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Two Former Educators Face Off For NCUHS Board

February 9, 2012

Marie George (left) and Maggie Griffith. Photos by Christopher Roy

NEWPORT CITY – Two former educators are vying for one seat on the board that directs the school where they both taught.
Incumbent Marie George is facing off against Marguerite “Maggie” Griffith for the three-year seat representing Newport City on the North Country Union High School Board.
George, who taught French at North Country for 38 years, is running for her second three-year term because, she said, she has experience and is aware of the school board’s major initiatives. “I think the first three years are really a learning curve,” she said during a telephone interview Thursday afternoon. “I am newly retired so I still have my finger on what’s going on at the high school.”
George is a member of the Human Resources Committee and Curriculum Committee. 
 “The experience is so good,” she said. “Now that I know what I am doing, I thought I should try for another three years.”
Education is changing and it's necessary to get young people ready for jobs at local large employers like Jay Peak Resort and the biotech center, George said. George wants to be conservative during a time of declining student enrollment but she doesn’t want to sacrifice the learning opportunities. 
George wants to see the students become accountable for some of the things they do.
George said going against Griffith is interesting, but she feels bad about it. “It has to be this way,” she said, because the two are friends. However, George feels it's a good race for the voters and it’s good to have competition in any type of race. George said some board members asked her to seek re-election. George said she doesn’t miss many meetings, even though she spends three months in Florida. She attends the meetings via Skype. 
Griffith worked at Derby Academy and North Country Union High School. In all, she worked 36 years as an educator. Griffith worked in the English department and as an administrator. 
“Things have to change,” is the reason Griffith gave for wanting to serve on the school board. Griffith, during an interview Thursday morning, was quick to say there are some good things happening at the school. “I am not criticizing anything.”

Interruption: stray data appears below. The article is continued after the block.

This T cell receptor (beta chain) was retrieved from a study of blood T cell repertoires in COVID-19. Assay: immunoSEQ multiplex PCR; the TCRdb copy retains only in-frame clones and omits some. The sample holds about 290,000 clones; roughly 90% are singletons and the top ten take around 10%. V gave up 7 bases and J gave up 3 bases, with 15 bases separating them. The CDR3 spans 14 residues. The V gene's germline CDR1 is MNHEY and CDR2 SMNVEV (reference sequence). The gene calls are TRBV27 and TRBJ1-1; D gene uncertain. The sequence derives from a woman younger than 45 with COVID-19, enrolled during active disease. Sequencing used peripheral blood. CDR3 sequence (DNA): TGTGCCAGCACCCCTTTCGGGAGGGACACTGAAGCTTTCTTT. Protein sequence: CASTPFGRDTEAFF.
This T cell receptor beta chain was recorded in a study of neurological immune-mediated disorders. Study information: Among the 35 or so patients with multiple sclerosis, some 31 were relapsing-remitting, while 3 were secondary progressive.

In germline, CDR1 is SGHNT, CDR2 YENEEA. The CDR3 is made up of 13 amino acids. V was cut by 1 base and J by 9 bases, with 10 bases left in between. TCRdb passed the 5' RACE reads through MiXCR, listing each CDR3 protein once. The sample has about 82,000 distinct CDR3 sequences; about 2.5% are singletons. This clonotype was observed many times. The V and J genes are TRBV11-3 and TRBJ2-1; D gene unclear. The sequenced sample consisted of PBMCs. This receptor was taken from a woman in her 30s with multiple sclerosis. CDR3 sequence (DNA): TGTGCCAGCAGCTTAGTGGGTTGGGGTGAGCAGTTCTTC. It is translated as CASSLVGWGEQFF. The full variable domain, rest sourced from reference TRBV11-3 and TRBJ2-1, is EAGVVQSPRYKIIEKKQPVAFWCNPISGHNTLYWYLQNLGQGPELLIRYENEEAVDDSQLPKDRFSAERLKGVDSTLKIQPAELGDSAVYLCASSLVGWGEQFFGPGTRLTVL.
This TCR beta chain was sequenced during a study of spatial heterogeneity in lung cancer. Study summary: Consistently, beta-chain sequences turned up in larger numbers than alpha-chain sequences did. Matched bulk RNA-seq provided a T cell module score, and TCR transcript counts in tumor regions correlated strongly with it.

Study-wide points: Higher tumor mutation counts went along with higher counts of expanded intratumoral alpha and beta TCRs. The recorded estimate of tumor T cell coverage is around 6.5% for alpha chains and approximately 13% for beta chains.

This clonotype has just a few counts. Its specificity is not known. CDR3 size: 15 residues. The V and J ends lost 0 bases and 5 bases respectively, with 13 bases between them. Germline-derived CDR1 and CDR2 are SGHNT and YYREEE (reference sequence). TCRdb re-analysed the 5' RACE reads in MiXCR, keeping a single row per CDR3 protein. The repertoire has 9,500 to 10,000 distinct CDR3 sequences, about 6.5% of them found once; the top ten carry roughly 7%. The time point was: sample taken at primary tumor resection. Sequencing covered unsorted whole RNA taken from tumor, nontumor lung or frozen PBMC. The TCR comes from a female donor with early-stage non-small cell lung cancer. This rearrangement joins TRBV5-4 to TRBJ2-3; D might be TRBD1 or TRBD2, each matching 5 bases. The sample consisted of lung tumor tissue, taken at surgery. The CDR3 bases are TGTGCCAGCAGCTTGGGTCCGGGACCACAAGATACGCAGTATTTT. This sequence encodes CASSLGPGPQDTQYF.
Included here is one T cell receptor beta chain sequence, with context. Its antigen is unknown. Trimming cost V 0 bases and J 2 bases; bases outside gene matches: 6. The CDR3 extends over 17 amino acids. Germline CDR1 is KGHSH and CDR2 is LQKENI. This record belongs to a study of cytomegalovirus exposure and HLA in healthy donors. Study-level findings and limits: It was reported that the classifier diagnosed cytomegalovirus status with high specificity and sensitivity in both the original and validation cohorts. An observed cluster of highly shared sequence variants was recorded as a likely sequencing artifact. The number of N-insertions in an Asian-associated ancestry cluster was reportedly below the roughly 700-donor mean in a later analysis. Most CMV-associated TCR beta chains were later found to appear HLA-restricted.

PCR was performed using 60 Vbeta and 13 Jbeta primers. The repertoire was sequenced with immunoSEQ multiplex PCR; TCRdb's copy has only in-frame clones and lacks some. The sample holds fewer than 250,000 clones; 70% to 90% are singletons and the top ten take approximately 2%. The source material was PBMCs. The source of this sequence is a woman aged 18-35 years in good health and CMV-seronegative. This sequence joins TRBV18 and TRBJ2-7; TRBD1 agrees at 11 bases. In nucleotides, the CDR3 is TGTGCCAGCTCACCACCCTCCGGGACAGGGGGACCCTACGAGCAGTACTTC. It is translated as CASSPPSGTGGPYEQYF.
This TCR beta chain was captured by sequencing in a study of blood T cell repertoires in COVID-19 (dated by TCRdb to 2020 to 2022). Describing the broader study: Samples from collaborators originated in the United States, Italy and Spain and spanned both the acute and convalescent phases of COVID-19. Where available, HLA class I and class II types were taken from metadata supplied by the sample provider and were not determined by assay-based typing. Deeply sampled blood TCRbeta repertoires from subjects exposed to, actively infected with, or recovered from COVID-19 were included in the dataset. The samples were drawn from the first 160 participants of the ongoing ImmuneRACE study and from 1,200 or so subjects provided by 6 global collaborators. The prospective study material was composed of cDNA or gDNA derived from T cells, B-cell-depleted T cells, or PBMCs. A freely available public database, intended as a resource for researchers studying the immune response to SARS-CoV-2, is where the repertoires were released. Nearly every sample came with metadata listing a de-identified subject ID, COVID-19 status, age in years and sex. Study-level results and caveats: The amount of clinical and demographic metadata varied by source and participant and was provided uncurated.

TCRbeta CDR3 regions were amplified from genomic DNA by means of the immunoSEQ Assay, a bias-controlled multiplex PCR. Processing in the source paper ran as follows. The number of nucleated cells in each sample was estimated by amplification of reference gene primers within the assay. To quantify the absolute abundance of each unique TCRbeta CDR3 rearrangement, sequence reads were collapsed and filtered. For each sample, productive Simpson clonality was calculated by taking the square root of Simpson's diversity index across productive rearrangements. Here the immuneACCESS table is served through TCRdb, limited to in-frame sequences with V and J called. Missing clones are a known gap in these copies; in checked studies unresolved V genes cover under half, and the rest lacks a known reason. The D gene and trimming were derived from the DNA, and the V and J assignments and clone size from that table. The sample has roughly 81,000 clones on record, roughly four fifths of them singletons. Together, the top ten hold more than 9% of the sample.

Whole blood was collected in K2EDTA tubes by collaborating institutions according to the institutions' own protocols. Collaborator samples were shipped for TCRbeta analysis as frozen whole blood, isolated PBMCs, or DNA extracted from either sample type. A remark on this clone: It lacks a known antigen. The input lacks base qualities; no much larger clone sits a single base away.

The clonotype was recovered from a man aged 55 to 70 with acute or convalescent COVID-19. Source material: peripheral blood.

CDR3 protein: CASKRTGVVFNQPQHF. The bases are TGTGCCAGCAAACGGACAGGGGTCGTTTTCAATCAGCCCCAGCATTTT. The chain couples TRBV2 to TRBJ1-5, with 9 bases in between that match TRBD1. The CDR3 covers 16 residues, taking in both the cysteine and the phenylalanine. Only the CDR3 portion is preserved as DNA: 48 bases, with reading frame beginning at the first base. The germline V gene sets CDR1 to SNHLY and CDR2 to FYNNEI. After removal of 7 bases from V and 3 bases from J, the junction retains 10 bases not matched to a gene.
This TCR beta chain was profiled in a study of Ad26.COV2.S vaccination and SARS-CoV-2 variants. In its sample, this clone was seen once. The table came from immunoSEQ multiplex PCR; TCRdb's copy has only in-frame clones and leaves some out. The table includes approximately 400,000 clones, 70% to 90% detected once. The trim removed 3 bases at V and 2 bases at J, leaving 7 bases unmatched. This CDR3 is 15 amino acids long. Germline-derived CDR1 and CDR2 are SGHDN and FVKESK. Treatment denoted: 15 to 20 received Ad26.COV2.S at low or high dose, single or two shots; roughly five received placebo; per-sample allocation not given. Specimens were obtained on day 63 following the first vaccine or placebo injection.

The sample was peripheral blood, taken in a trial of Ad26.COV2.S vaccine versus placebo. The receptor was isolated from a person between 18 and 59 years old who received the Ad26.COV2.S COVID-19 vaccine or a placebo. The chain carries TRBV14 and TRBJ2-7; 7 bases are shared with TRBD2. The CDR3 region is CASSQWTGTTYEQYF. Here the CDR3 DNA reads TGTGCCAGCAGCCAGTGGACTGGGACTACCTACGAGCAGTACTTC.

Griffith has five points. One of those is a lack of discipline at the school. Consequences are apparently not part of the discipline, she said. Griffith said parents, teachers and kids have talked to her about a lack of discipline at North Country.
“All kids need boundaries,” she said. “If they know the boundaries and know the consequences, 90 percent will follow those.”
Administrators are the ones who need to discipline the students, said Griffith. Principal Bill Rivard gives monthly discipline reports to the school board, but Griffith said she has never seen the consequences of the infractions and as a school board member that is something she would like to see. 
The school board, especially the committees, need to be more open especially with expenses like the new track, said Griffith.  
One of the biggest losses for the school was when the board did away with department heads more than a decade ago, said Griffith, who questions who is doing teacher evaluations.
Griffith also wants to know what happened to the $300,000 set aside to buy a piece of property and build a bus garage. She said $110,000 bought the property, but there is no bus garage. Griffith suggested that the Building Trade class build the garage.
Griffith was ecstatic when the voters elected George into the board three years ago because George had worked at North Country and knew what was going on. However, Griffith said George didn't speak up enough at the board meetings. Griffith also promises she will attend the meetings in person as opposed to using Skype, as George does. 
Griffith said she is outspoken, has never set out to hurt anyone’s feelings, but speaks her mind. She also said she would question things she doesn't understand. 
The administration is responsible for many things at North Country, but the administration works for the school board and the school board works for the taxpayers. “That’s the way it should be,” Griffith said.

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